At the tail end of the de Blasio administration, the city authorized the opening of two overdose prevention centers in Manhattan, which are the only ones in the country.

Since then, advocates and the center's operators have been pushing for more money from the state and authorization to open more locations. But that’s unlikely to happen, at least this year.

What You Need To Know

  • Overdose prevention centers opened in November 2021

  • Officials at the centers said they have intervened in more than 1,500 overdoses

  • But they are still looking for more support from Albany 

Jordan Hoshauer, 38, has been using drugs since he was 16.

A short time before he sat down for with NY1, he said he nearly overdosed.

"Today, I technically fell out, quote on quote, basically lost consciousness,” he said. “The staff here, which is highly trained and very professional, they put me up with the oxygen. They said I was blue."

Hoshauer was using at OnPoint NYC, one of the city's two overdose prevention centers.

People come to the center to use illegal drugs — monitored by staff who are there to step in should something go wrong — equipped with naloxone.

They opened in 2021 as the city faced a record number of fatal overdoses.

In 2022, the latest numbers released from the city's health department, more than 3,000 New Yorkers died from an overdose.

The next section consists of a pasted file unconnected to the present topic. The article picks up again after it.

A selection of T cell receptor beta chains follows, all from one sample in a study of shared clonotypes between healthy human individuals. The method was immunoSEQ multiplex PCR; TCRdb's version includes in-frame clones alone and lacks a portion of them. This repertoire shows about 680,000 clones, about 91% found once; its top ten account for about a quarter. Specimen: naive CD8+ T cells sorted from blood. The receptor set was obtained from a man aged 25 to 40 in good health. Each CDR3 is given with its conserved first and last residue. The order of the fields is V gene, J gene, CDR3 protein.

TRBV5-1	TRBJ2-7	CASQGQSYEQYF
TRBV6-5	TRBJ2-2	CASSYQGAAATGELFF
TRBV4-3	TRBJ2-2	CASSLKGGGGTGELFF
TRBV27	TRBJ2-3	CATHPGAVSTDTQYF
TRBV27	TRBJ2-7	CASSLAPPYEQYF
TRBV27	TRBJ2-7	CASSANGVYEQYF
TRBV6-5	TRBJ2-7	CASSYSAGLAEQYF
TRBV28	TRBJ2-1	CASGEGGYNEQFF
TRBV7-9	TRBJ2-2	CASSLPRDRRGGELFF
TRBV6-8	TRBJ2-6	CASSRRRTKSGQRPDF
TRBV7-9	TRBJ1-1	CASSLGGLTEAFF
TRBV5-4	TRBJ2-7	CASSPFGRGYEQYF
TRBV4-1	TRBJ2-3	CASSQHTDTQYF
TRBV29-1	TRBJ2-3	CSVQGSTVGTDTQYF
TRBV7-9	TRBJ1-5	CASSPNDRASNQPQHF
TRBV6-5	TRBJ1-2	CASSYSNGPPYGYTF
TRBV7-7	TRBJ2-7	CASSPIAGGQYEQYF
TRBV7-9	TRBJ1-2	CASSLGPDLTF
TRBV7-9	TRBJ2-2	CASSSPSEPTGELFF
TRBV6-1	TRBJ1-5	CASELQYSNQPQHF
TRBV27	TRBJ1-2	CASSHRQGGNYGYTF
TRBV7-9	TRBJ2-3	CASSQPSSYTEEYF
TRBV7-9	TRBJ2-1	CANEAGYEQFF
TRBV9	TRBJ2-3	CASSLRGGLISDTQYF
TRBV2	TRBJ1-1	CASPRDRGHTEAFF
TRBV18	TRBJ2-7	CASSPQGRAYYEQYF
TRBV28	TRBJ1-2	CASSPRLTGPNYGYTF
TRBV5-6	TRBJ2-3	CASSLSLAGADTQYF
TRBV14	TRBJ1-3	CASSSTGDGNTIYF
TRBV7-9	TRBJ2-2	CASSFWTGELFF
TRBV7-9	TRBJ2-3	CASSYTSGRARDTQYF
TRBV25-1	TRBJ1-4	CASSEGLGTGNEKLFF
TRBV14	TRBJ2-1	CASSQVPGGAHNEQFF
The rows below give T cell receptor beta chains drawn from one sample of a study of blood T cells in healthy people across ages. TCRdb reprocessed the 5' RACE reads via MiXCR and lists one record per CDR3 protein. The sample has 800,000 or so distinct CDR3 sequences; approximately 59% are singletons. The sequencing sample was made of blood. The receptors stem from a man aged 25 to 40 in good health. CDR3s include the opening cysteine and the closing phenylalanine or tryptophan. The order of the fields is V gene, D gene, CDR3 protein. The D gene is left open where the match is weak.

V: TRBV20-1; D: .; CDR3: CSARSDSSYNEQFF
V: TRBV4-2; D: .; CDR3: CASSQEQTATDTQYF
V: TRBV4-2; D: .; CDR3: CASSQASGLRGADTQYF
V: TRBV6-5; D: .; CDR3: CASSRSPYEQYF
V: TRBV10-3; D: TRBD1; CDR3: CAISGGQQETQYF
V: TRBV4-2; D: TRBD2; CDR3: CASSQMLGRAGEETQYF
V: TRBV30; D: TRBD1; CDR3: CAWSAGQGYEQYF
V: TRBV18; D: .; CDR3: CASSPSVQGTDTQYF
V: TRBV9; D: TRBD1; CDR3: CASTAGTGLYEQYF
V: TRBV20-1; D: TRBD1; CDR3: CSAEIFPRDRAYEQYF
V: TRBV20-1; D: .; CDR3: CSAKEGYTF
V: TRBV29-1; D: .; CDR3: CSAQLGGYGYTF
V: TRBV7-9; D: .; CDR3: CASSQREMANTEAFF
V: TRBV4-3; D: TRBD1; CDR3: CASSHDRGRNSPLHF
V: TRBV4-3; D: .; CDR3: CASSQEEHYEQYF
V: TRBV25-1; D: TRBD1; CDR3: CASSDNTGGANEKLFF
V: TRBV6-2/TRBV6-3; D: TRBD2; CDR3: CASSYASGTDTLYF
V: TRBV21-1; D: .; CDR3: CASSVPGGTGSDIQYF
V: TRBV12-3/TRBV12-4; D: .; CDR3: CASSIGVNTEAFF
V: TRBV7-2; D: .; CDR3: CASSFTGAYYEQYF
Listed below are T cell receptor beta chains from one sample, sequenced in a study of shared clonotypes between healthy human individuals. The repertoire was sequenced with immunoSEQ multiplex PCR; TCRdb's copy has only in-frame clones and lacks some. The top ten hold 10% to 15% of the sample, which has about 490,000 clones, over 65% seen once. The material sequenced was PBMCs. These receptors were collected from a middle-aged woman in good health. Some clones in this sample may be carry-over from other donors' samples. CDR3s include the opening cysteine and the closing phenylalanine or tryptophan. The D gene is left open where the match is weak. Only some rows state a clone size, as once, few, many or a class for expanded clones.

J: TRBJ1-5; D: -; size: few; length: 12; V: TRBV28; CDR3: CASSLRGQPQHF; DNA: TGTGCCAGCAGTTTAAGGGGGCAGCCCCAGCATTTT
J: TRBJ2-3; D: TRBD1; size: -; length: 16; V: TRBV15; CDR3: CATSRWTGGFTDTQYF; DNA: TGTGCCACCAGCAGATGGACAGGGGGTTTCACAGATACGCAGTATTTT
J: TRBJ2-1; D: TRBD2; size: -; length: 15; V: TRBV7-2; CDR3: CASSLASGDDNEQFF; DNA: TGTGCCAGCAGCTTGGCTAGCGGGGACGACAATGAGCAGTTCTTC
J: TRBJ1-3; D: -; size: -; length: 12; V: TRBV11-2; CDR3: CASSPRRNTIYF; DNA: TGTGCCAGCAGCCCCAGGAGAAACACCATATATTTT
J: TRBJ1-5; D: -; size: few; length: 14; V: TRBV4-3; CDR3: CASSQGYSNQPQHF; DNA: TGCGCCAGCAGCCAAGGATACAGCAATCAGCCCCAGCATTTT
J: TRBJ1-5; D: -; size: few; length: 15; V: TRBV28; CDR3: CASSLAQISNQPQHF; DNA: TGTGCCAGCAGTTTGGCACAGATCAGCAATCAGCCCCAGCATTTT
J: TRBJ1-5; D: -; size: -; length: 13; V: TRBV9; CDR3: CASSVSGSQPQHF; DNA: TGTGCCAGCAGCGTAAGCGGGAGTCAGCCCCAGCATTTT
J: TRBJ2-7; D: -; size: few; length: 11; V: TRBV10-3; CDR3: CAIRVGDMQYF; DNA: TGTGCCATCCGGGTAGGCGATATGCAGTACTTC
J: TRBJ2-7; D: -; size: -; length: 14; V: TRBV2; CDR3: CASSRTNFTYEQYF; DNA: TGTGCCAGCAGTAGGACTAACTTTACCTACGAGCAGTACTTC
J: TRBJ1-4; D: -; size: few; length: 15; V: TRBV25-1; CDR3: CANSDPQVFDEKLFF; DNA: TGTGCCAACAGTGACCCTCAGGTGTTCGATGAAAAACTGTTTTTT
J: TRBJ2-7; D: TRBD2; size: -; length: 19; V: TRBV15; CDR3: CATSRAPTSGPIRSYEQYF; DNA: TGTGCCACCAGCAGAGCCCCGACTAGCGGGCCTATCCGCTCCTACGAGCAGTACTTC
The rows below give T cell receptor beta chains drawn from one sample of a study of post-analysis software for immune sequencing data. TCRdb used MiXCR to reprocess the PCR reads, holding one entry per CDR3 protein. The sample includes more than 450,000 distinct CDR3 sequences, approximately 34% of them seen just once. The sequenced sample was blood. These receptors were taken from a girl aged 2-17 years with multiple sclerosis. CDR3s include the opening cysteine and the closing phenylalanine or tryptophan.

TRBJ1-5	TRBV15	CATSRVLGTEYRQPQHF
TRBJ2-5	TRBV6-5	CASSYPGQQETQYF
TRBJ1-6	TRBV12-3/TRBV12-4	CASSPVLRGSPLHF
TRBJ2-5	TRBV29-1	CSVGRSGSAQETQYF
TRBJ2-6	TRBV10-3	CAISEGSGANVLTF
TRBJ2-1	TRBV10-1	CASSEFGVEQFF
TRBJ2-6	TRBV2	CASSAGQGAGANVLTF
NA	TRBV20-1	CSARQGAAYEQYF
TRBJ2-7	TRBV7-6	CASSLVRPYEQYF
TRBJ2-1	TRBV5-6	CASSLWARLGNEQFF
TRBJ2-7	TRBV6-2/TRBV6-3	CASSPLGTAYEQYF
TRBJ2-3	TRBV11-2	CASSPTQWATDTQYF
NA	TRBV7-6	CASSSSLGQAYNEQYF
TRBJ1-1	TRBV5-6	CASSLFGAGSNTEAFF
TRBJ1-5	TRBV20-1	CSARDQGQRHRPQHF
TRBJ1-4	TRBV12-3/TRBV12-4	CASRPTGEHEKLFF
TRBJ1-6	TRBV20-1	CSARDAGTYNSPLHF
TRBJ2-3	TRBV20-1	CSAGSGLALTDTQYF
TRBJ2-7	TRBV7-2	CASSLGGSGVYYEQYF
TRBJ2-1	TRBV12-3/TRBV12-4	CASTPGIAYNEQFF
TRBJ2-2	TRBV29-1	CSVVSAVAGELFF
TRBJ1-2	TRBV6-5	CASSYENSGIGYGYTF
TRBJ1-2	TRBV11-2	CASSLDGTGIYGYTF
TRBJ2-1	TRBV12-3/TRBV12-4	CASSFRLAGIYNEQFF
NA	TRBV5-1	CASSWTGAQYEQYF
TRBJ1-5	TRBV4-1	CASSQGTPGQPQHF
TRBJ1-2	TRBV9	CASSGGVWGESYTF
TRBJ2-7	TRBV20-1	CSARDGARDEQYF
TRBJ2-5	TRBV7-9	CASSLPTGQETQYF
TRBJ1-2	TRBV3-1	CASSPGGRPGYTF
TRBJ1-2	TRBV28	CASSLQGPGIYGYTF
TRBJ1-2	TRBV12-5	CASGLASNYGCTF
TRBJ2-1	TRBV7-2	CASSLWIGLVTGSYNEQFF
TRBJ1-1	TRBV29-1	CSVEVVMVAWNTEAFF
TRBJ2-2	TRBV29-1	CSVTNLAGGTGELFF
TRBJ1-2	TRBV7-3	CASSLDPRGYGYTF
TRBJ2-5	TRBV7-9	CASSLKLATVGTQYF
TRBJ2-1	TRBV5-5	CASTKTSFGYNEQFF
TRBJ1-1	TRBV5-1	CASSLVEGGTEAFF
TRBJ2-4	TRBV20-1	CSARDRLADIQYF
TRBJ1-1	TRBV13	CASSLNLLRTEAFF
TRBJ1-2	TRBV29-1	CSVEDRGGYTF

Lillie Baines is another heroin user.

"You have to know who you buy from when you using the drugs these days, because it will take you out,” she said. “But you know what? Thank God, these people have the material to help you come back."

New data obtained exclusively by NY1 shows OnPoint has intervened in or reversed more than 1,500 overdoses since it opened.

But the mission is still very much controversial.

In the final days of the legislative session, advocates and OnPoint are pushing for state help.

"The city needs a few in every borough, at least,” Sam Rivera, the executive director of OnPoint NYC, said. “The state needs, I don't even know what that number could be, the state needs many. Some of it is people worrying about the illegal aspects of it. I thought we've proven that it’s not something to necessarily worry about these days, right now, but people are just really frozen in time."

They want some of the state's $335 million opioid settlement money.

Advocates are also pushing Albany to approve legislation that would authorize their use statewide.

"There has been almost nothing coming out of Albany this legislative session that really grapples with the amount of death that is occurring every day in New York State most acutely in Black and brown neighborhoods," Toni Smith of the Drug Policy Alliance said.

For now, its unlikely to go anywhere. The governor has questioned the legality of the centers.

So has the U.S. attorney's office in Manhattan. Those inside, not surprisingly, disagree.

"I believe there's a number of factors that make it important,” Hoshauer said. “The number one is it prevents overdoses."